The Burden of Church

One thing I’ve noticed in the pastor blogging world is that most rave about how much they love their church, how much they love pastoring, how it’s the greatest thing in the world.

That is not the case for me. I don’t always love my church, I don’t always love pastoring, and I think there are approximately one thousand things I would rather do than this. I’m not confessing that to get your pity, or offers of counseling. I’m admitting it because maybe some people can relate.

A few years ago I was at a conference and a (mega-church) pastor I really admire admitted that he often daydreams about leaving ministry and going back to his high-school job of mowing golf courses. He explained that one day he got up his nerve and confessed that to a pastor he respected. He asked that pastor, “Do you ever do that?” The other pastor said, “No. … For me it’s working at an ice cream stand. No one ever leaves angry from an ice cream stand.”

I was shocked. I thought it was only me. That led me to start doing some research.

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Vince Antonucci

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In this era, we have the opportunity of professional church staff today who utilize their gifting to shape the image and atmosphere of the church organization. But the 100% real impact on the church visitors is genuine evidence of changed lives by the gospel and the active growing discipleship (just as it was in the first century church). One demonstration is financially rich believers ministering equally together with poor believers (how odd, and incredibly miraculous; all humble and bow at the foot of the cross.). It is the awesome contrast of church members vocations, race, gender, age, maturity, gifting, humility that demonstrates to visitors "there is a Spirit in the place". That first-time guest list of 10 are "physical excuses", not spiritual excuses. Those don't tell the story. The condition of facilities and publicly greeting people have zero to do with it. The power of God in and through believers lives dedicated to impact other people with their relationship bridge-building of acceptance of the lost around them. Empowered believers are infectious, loving, helpful, giving, self-less, dynamic, compelling, bold, Christ-filled. As I have been in many church settings domestically and internationally, the facilities can be poor, and yet the fellowship can still be rich. We need to operate with first church humility. People come to Christ on His terms, not on our human abilities of hospitality. A huge catastrophe in a community, disaster relief brings lots of people into churches – many come to the church in those terrible conditions no matter the physical condition of the local church. Off the condition of facility, and onto the condition of God's people (living stones).... and everything else will grow.... and the other physical issues will be corrected by the staff.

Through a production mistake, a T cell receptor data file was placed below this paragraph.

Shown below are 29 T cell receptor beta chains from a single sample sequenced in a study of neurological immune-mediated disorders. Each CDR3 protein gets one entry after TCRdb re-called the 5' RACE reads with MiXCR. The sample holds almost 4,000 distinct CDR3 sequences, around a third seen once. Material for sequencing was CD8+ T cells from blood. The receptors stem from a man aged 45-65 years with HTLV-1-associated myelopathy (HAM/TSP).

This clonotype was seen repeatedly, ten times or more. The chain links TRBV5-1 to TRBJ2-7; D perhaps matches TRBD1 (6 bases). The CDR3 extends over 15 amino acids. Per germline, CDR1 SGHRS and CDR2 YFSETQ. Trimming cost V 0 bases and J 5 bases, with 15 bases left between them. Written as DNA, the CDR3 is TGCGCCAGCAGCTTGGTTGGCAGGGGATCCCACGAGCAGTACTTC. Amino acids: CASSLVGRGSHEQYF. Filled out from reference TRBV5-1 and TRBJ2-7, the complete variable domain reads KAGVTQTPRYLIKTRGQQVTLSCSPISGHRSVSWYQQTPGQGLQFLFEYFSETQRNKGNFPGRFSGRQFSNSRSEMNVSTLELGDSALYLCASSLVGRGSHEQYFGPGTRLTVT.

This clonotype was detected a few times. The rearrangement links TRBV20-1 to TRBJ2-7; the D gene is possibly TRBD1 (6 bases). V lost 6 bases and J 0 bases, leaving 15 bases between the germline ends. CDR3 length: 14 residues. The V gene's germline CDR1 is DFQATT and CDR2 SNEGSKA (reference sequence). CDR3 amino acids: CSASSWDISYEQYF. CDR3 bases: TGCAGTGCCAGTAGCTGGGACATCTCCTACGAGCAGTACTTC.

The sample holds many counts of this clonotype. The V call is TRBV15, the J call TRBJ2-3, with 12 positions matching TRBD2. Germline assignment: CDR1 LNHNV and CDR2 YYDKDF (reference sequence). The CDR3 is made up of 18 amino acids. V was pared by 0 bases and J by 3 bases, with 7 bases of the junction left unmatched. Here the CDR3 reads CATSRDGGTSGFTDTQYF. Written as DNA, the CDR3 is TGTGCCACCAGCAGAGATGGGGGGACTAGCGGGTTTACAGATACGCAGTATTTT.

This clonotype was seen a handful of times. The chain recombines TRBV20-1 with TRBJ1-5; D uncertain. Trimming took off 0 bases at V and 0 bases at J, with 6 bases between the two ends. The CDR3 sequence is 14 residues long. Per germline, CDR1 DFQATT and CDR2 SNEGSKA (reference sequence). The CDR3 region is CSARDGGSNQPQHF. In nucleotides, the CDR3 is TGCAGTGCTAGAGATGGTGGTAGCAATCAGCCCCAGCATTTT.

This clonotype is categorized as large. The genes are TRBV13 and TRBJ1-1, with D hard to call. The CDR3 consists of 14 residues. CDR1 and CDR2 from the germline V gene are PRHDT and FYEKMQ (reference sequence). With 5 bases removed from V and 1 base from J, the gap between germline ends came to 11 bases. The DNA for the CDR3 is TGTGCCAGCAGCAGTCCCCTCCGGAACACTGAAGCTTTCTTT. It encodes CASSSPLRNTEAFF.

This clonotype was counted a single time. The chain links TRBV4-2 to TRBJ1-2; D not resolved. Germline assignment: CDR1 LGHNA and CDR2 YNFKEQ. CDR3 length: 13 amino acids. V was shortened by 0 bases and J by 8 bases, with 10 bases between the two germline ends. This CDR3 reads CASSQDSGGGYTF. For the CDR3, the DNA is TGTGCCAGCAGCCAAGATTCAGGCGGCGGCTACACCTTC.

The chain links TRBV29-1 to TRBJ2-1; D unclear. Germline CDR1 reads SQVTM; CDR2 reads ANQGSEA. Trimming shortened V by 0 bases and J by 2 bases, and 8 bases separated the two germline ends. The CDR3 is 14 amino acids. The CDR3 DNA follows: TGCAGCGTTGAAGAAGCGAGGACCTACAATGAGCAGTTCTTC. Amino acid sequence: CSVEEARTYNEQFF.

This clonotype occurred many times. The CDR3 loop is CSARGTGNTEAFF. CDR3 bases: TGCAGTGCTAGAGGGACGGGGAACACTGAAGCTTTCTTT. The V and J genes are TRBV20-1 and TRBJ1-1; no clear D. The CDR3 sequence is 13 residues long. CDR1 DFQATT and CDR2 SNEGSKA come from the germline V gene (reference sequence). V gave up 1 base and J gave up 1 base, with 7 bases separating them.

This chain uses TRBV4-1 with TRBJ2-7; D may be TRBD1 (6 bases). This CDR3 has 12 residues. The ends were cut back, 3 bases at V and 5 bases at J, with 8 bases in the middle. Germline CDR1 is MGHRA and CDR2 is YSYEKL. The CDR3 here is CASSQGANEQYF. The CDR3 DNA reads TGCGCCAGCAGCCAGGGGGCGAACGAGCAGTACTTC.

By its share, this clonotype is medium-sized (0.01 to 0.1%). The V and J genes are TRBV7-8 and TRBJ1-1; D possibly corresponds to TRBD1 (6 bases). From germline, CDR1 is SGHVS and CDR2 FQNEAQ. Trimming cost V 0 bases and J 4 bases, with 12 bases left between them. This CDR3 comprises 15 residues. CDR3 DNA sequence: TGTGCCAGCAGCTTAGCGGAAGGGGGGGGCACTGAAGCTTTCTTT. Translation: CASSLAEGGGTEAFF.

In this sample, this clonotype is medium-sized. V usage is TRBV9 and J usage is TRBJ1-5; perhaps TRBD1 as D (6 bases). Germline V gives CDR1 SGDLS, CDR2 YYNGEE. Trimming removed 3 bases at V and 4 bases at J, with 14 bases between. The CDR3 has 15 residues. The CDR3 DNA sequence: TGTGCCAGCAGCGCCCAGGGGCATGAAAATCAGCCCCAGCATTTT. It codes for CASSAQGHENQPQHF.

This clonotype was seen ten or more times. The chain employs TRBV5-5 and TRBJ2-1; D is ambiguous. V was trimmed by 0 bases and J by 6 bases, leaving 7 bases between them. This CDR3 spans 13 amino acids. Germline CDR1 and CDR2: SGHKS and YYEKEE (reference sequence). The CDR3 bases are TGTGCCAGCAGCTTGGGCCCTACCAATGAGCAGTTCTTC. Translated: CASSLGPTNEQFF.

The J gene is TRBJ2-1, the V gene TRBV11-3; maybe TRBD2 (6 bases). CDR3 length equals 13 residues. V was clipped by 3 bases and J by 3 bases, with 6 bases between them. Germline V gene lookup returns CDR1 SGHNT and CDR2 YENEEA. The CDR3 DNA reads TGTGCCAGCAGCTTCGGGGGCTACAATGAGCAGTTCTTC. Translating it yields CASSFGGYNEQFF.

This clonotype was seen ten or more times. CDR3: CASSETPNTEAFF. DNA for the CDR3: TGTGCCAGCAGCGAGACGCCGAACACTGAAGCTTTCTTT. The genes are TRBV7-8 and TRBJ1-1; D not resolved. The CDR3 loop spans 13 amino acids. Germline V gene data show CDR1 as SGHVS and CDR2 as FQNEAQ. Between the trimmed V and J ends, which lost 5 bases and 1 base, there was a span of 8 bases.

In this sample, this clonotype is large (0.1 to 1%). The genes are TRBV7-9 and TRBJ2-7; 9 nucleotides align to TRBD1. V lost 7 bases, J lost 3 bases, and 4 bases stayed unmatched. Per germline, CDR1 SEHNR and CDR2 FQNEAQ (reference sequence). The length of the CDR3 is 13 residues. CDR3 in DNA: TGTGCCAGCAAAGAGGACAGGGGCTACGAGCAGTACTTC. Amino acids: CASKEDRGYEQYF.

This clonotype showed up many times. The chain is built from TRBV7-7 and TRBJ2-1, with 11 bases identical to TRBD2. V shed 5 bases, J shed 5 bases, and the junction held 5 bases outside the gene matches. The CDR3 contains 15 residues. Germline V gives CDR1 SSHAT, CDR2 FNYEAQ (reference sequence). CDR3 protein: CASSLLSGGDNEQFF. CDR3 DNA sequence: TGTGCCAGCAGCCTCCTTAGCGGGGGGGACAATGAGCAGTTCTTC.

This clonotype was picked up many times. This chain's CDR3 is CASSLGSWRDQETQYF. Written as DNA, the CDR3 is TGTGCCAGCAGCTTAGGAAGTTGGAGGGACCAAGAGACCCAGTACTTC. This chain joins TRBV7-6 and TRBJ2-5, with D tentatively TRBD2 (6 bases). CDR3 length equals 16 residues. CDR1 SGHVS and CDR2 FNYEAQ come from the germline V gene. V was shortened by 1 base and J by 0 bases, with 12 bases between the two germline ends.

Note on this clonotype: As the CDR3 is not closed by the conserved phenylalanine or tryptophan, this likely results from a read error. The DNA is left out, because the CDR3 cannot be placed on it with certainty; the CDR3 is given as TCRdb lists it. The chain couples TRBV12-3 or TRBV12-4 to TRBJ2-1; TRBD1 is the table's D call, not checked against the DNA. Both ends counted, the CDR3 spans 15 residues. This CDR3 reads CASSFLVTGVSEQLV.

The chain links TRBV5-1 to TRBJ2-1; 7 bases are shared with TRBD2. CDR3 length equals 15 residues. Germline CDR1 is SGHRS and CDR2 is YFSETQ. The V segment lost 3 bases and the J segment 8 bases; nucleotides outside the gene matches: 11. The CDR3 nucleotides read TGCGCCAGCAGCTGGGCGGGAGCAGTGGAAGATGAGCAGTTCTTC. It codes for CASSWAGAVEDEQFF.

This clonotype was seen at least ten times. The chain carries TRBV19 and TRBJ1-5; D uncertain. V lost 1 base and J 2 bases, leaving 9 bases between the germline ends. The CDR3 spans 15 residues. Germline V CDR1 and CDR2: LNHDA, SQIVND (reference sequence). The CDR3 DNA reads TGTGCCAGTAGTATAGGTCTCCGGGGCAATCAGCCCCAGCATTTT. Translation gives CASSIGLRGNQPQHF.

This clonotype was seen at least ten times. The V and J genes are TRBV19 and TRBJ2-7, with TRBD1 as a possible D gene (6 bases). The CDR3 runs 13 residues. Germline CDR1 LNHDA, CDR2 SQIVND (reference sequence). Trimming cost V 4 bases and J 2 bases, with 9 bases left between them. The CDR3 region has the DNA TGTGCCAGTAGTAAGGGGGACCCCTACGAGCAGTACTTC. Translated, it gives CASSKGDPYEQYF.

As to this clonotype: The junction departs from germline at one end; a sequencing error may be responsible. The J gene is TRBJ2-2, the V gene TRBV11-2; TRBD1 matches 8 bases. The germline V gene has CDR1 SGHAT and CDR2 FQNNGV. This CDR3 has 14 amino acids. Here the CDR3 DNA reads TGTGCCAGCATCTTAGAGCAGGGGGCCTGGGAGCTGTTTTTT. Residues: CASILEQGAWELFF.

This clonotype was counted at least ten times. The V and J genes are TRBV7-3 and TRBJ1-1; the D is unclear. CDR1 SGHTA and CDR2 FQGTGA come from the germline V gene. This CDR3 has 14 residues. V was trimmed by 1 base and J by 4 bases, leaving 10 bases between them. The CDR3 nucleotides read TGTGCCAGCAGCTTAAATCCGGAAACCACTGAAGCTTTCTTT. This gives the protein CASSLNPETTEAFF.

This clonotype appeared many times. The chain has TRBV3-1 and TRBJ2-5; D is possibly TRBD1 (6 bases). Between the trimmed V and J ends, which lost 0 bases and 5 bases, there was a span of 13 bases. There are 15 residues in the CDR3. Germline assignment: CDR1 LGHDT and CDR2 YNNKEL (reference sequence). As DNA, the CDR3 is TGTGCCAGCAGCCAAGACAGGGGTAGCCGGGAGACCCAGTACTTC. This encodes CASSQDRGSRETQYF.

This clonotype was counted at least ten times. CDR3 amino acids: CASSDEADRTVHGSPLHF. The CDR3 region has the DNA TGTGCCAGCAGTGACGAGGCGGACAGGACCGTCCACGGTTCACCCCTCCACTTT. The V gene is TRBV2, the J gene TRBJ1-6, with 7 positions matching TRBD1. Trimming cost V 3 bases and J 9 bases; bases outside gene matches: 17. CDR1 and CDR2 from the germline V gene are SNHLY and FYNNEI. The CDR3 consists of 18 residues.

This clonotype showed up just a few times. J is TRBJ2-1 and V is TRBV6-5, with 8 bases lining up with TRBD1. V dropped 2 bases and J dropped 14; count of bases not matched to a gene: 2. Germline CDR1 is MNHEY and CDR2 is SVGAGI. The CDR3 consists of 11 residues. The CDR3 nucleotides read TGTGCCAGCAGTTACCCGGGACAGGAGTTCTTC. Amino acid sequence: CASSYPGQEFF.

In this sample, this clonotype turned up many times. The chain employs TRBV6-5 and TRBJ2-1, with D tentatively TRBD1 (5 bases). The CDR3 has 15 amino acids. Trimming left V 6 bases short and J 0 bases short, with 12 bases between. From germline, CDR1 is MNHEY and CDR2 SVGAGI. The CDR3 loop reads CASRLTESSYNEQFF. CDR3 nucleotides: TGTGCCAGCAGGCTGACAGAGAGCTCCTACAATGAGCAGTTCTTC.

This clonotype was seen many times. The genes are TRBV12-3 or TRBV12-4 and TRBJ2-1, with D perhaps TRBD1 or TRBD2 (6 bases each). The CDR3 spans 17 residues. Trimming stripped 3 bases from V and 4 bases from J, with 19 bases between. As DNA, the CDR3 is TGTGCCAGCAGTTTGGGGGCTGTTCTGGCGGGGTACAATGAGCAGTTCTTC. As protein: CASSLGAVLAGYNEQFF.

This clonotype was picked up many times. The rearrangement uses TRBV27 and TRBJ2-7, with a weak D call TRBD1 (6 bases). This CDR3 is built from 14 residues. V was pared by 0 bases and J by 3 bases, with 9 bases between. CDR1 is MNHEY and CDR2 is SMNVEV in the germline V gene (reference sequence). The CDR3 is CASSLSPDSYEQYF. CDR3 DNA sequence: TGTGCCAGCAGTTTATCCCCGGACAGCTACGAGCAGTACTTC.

— Russ Wright
 
"While I understand the intent behind this phrase" Expound please. What do you understand to be the intent behind that phrase?
 
— Ken
 
Thank you for this article! I'm the pastor of a small church. My gifting is in teaching and we are known for aiding Christians in becoming Biblically literate. Visitor's often comment on God's presence being very real in our services. But we just don't seem to be growing. I have some soul-searching, etc. to do and this article provides some solid ground from which to proceed. Thank you again.
 
— Jonathan Schultheis
 

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